Resources and Support – The Centre of Expertise on Child Sexual Abuse:
The Centre of expertise on child sexual abuse (Link: CSA Centre), is a multi-disciplinary team, funded by the Home Office, who have produced a range of resources to support professionals. These resources aim to give professionals the knowledge to identify concerns of child sexual abuse and the confidence to respond to it, not just with the child, but with the whole family.
The resources are:
- Signs and Indicators: A template for identifying and responding to concerns of child sexual abuse. It helps professionals to gather the wider signs and indicators of sexual abuse and build a picture of their concerns. More details are given below. (Link to CSA Centre page)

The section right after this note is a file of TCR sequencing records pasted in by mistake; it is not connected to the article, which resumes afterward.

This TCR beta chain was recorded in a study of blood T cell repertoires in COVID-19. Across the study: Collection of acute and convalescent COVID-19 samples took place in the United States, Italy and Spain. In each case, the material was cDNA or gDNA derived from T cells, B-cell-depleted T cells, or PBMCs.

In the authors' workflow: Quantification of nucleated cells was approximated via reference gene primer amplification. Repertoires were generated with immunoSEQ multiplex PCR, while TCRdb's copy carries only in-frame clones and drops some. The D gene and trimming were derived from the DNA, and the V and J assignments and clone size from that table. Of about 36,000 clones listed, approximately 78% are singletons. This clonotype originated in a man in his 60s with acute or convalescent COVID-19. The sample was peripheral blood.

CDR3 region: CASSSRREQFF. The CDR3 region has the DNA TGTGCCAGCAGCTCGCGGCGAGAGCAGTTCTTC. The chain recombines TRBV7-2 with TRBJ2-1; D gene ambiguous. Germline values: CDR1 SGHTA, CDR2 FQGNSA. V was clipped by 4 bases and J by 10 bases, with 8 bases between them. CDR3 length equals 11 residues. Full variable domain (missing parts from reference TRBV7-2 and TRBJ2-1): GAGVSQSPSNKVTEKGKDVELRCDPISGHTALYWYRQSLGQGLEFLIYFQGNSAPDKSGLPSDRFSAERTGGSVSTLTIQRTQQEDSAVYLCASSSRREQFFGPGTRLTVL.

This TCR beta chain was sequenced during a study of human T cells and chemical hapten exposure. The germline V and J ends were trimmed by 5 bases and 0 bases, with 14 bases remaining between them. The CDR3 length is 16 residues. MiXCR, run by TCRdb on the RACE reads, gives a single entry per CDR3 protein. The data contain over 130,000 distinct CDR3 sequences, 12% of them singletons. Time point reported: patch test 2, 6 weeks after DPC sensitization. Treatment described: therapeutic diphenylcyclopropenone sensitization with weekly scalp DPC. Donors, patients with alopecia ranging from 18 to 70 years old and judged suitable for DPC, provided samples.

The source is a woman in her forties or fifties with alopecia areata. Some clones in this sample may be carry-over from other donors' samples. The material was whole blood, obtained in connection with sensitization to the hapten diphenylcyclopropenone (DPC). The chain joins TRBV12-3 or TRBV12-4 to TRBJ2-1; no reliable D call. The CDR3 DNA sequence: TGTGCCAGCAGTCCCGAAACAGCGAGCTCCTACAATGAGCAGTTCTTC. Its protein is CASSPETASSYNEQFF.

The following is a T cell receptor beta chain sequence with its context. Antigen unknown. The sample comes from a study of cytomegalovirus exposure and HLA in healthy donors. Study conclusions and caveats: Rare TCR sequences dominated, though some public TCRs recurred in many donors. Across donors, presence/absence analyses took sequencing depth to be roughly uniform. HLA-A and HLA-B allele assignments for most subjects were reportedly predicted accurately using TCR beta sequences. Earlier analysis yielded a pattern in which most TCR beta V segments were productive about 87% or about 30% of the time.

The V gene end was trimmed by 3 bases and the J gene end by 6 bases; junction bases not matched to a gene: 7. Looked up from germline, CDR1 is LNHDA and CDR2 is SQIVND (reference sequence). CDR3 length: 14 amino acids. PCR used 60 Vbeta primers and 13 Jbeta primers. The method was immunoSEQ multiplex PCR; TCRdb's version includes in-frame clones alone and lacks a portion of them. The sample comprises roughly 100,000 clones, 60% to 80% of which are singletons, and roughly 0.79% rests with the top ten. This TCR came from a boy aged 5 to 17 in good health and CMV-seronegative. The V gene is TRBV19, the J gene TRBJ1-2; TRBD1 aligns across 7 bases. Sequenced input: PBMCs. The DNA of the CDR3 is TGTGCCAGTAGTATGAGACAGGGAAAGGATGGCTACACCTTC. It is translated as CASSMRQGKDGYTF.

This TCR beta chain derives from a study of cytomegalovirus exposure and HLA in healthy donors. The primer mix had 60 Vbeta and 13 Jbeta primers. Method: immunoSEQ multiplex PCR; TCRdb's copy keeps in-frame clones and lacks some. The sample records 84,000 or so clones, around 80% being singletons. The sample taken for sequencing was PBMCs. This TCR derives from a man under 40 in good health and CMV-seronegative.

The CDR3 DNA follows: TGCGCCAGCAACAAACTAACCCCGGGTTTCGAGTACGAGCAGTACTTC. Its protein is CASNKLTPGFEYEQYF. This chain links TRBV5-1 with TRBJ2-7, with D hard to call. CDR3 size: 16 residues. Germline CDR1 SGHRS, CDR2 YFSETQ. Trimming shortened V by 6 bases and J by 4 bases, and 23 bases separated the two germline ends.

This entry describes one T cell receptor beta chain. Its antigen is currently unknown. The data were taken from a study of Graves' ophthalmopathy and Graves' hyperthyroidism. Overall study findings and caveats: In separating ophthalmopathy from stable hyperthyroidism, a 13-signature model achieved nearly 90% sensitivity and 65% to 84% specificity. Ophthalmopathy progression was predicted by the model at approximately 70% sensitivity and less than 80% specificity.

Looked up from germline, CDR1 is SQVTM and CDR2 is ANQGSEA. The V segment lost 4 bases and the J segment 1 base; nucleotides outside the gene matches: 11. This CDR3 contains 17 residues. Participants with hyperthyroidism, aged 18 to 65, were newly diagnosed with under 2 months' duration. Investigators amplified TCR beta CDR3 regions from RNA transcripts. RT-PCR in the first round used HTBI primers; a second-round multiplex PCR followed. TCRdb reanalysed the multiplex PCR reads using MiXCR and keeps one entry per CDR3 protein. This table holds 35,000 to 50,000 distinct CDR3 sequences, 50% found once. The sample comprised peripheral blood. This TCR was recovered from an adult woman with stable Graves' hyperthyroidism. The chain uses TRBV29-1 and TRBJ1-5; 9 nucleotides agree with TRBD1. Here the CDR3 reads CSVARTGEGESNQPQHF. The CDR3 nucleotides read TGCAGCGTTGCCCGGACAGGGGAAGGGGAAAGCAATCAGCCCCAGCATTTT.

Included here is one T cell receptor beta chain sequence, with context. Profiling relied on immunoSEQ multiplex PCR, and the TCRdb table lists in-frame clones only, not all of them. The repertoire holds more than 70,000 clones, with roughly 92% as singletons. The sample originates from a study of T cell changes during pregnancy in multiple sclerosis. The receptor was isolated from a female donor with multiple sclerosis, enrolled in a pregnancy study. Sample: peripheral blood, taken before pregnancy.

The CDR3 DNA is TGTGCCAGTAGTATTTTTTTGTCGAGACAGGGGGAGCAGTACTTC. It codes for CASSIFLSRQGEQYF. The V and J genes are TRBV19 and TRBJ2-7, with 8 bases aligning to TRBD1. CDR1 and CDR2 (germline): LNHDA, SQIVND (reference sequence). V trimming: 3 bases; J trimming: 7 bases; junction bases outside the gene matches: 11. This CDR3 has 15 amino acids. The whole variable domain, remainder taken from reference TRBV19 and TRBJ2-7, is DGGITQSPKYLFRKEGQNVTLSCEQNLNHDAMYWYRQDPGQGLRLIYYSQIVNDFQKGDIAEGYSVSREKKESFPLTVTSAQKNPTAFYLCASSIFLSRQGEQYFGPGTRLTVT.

- Communicating with children: A guide for those working with children who have or may have been sexually abused. This guide aims to help you communicate with children in relation to child sexual abuse, including when you have concerns that such abuse is happening. (Link to CSA Centre page)
- Supporting parents and carers: A guide for those working with families affected by child sexual abuse. This guide helps professionals provide a confident, supportive response when concerns about the sexual abuse of a parent or carers child have been raised or identified. (Link to CSA Centre page)
- Safety Planning in Education: A guide to support education professionals' knowledge, skills and confidence to understand and respond to incidents of harmful sexual behaviour and ensure the safety of all children and young people is addressed. More details are given below. (Link to CSA Centre page)